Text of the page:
Under the eaves and you’ve got some historical beams to contend with? This pretty combination of old and new could be the solution, from Anna Wilson Interior Design.
More money than need for a home library or study? Then this dual-aspect corner office might tempt you. From 1stdibs.com

Friday Fun: Pod or Shed?

If you don’t have enough rooms in your house, then these sheds (or, currently all the rage, ‘pods’ which you can just drop in your back garden) offer a real alternative for a home office or writing retreat.

Armadilla garden pod has all the mod cons, from Ideal Home.
A bit exposed: they might catch you napping instead of working… from Building Projects.
This Rolls Roycel of sheds is bigger than many a house… or garden. From Roomsoutdoor.co.uk
Inside a Fatpod from Archipod.com
Saw these simple pods at the University of Lancaster – study spaces for students to book. Great idea!
These floating pods at the University of York are intended more for meetings than individual study, but I could work in there for hours!
More like a conservatory extension than a shed, but I’ll take it. From cotemaison.fr

Friday Fun: Shedworking

One day, when I forget just how cold it gets in the conservatory in winter and how boiling in the summer, and if I will still have a garden, I will also have the perfect little garden shed for my creative endeavours.

This one can apparently be assembled easily, from Leroy Merlin in France.

This one is more atmospheric – I like that semicircular window. From jellysundae.tumblr

Not a shed as such, more of a passageway between two houses or a picturesque way to bridge a gap.

This is very similar to an old tumbledown tools shed that my mother-in-law had adjacent to her house in Athens – except this is the cleaned up version.

Another more romantic treatment of the lowly shed, from purewow.com

Futuristic shed treatment, complete with a patio for lounging or dining. From seloger.fr

Who needs a shed if you have a pergola – especially if it has hanging vines and grapes? My relatives had the right idea all along, although it wasn’t always as gorgeously decadent. From postris.com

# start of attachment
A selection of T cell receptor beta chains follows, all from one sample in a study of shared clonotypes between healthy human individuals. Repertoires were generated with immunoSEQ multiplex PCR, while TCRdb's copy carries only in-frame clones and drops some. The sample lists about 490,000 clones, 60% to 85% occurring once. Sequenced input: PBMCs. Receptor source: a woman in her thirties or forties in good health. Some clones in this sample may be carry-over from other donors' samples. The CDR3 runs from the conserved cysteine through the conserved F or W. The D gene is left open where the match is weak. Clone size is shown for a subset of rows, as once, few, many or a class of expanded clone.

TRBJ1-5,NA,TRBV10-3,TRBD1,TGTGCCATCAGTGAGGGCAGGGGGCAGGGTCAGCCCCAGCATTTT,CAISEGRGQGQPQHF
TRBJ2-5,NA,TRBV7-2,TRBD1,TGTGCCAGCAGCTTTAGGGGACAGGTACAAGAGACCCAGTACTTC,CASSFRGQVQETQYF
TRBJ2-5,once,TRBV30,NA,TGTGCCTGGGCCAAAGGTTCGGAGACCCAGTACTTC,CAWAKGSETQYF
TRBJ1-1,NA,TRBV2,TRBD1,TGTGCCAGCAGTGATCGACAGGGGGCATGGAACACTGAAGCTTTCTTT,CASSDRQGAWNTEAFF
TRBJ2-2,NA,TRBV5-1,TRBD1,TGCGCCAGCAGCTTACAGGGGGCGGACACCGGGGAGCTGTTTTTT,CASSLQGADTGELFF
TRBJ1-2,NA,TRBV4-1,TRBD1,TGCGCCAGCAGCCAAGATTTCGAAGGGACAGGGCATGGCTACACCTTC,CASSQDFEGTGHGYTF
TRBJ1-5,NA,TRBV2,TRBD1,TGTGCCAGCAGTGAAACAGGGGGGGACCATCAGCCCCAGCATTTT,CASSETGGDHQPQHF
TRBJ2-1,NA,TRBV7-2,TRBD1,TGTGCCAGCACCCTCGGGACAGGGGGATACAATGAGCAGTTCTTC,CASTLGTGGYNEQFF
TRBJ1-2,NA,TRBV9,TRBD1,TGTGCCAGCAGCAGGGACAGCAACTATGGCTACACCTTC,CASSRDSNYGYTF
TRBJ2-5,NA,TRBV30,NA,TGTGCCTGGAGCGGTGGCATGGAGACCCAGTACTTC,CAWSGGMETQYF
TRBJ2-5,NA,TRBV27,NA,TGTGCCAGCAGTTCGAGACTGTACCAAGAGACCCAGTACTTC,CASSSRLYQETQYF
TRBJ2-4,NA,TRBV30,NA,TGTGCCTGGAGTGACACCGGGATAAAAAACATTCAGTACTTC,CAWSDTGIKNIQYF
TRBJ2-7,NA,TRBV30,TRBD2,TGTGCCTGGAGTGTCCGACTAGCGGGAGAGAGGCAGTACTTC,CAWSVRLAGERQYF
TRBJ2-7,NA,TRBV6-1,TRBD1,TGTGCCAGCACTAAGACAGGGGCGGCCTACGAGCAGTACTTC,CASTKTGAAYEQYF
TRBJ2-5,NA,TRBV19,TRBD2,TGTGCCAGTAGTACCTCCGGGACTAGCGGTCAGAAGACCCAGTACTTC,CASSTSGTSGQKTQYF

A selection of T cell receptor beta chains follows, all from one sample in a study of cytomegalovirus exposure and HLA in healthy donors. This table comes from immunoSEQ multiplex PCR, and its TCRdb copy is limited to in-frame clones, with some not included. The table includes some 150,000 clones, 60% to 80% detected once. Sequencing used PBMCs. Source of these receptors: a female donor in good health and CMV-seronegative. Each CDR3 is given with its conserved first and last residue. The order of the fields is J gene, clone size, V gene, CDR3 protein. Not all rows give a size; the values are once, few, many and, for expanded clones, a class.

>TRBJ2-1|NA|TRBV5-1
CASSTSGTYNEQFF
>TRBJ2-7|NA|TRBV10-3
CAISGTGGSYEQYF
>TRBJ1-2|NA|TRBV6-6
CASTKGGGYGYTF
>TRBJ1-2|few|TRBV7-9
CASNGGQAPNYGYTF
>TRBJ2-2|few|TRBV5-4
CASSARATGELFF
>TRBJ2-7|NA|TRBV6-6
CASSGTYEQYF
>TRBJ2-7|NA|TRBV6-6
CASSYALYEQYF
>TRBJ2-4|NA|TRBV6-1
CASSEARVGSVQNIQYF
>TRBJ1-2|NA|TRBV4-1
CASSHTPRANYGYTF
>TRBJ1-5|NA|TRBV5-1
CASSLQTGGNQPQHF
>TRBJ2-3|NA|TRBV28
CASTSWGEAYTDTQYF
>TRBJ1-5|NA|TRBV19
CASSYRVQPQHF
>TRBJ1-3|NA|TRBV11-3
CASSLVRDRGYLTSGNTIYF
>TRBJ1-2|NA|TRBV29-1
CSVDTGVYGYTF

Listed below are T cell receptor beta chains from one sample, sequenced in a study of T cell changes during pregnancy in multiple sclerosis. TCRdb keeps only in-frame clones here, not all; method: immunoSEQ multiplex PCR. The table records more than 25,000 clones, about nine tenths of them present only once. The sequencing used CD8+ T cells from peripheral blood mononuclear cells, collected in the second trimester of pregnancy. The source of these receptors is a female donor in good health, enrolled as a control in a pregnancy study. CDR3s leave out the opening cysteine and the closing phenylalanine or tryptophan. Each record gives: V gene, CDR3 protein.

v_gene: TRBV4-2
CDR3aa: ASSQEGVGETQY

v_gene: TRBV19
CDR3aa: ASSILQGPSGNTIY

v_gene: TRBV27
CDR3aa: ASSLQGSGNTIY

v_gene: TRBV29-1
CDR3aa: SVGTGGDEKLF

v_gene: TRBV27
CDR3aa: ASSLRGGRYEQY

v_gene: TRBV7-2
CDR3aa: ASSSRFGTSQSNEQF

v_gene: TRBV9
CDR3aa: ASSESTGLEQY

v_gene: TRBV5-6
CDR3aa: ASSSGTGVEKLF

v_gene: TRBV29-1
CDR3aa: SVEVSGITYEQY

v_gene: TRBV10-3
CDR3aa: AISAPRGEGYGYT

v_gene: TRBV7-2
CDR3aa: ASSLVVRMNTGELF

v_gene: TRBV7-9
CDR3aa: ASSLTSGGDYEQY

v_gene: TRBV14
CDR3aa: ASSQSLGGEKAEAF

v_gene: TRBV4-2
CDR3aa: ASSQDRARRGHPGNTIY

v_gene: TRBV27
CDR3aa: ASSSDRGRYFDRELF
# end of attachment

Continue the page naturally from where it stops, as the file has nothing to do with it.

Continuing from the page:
Friday Fun: Dreamy Spaces for Escapologists

Well, we all know where people who have an impregnably clear conscience go, don’t we? Even after they mess up an entire country? To a shepherd’s hut in the back garden, of course.

Not David Cameron’s hut but very similar, to be found at Melody Farm in Cornwall.

Here are some alternative places to hide from public scrutiny. All come with a beautiful view, if you feel like scanning the horizon. Nothing to disturb your peace of mind or make you think of the people you left behind. Very photogenic, too, for when you hire photographers to take pictures of you signing your resignation letters.

The Scholars’ Library in the Forest, designed by Gluck, from Designboom.

This rooftop study gives ivory towers a run for their money. From 6sqft.com

Endless space to create or pace around. From Ancram, NY.

Sail away, sail away, sail away… From Decoist.

The modest country house retreat, from Homedit.com

Proving once again that minimalism is a luxury, from Itchban.com

Another place on your isolated island, where no one will ever reach you. From Youtube.

Friday Fun: Retreat to the Writing Havens

Any of these writing nooks seem like the perfect haven to hone your art and clarify your thoughts. Some are perhaps cosier than others, some may be more conducive to procrastination, while others are a no-no for tall people. But they all make me dream…

Traditional luxury desk with not enough space for computers and notebooks, from http://www.traditionalhome.com

A nod to craft workshops, from The Black Workshop on Tumblr.

The hidden chalet look, from spacearchitection.ru

The mezzanine study, so you can see all the comings and goings and eavesdrop on conversations. From Pacific Home Studio.

The Sturm und Drang office, from Joachim Guanzon Photography.

The inside outside study, from Jeremylevine.com

Beware of the beams, tall people! From Copybloggermedia.com

Friday Fun: Studios and Studies

This summer, I’ve promised myself, I will get to finish the second draft of my novel. The outcome would, of course, be guaranteed if I had one of the creative spaces below at my disposal. If any wealthy patron of the arts is listening…

The Duke of Devonshire asleep in his library at Chatsworth, picture credit Christopher Simon.

Studio in Devon, from The Telegraph.

Studio in rural United States, from Lonny Magazine.

Little dream cottage on the Isle of Wight, from House of Turquoise.

Light-filled study – there might be a problem with glare on a computer screen though – designed by Michael Haverland.

Japanese study and library, from Flavorwire. No problem with screen glare here. Plus, room to make endless cups of tea.

Study in a porch, from New England Home. The decorative plates might hinder my writing prowess somewhat…